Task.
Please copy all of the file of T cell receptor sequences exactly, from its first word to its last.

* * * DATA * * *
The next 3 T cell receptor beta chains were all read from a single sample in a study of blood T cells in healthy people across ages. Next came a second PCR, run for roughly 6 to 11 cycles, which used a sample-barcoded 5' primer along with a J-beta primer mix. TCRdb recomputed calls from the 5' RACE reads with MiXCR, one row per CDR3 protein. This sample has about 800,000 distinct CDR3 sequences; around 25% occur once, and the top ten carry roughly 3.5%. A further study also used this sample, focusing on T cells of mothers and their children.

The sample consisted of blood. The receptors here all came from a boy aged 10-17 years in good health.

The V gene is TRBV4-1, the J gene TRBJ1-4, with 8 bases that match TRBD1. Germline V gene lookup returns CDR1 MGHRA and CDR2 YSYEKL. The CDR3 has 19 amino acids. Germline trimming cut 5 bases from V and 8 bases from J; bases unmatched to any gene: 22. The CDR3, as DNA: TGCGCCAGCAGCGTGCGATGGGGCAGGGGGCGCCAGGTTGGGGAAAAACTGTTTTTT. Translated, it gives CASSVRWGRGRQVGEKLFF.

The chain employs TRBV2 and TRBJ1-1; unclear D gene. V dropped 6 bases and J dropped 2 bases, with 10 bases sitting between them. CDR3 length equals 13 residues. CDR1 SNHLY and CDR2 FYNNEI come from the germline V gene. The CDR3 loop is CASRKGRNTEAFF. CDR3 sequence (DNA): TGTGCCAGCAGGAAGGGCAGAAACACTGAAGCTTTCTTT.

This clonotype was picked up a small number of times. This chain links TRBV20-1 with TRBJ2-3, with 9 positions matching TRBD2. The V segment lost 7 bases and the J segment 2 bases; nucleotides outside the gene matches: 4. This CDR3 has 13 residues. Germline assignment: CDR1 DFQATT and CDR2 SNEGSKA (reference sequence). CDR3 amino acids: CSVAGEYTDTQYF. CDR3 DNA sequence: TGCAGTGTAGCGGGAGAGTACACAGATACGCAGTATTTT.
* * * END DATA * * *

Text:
The next 3 T cell receptor beta chains were all read from a single sample in a study of blood T cells in healthy people across ages. Next came a second PCR, run for roughly 6 to 11 cycles, which used a sample-barcoded 5' primer along with a J-beta primer mix. TCRdb recomputed calls from the 5' RACE reads with MiXCR, one row per CDR3 protein. This sample has about 800,000 distinct CDR3 sequences; around 25% occur once, and the top ten carry roughly 3.5%. A further study also used this sample, focusing on T cells of mothers and their children.

The sample consisted of blood. The receptors here all came from a boy aged 10-17 years in good health.

The V gene is TRBV4-1, the J gene TRBJ1-4, with 8 bases that match TRBD1. Germline V gene lookup returns CDR1 MGHRA and CDR2 YSYEKL. The CDR3 has 19 amino acids. Germline trimming cut 5 bases from V and 8 bases from J; bases unmatched to any gene: 22. The CDR3, as DNA: TGCGCCAGCAGCGTGCGATGGGGCAGGGGGCGCCAGGTTGGGGAAAAACTGTTTTTT. Translated, it gives CASSVRWGRGRQVGEKLFF.

The chain employs TRBV2 and TRBJ1-1; unclear D gene. V dropped 6 bases and J dropped 2 bases, with 10 bases sitting between them. CDR3 length equals 13 residues. CDR1 SNHLY and CDR2 FYNNEI come from the germline V gene. The CDR3 loop is CASRKGRNTEAFF. CDR3 sequence (DNA): TGTGCCAGCAGGAAGGGCAGAAACACTGAAGCTTTCTTT.

This clonotype was picked up a small number of times. This chain links TRBV20-1 with TRBJ2-3, with 9 positions matching TRBD2. The V segment lost 7 bases and the J segment 2 bases; nucleotides outside the gene matches: 4. This CDR3 has 13 residues. Germline assignment: CDR1 DFQATT and CDR2 SNEGSKA (reference sequence). CDR3 amino acids: CSVAGEYTDTQYF. CDR3 DNA sequence: TGCAGTGTAGCGGGAGAGTACACAGATACGCAGTATTTT.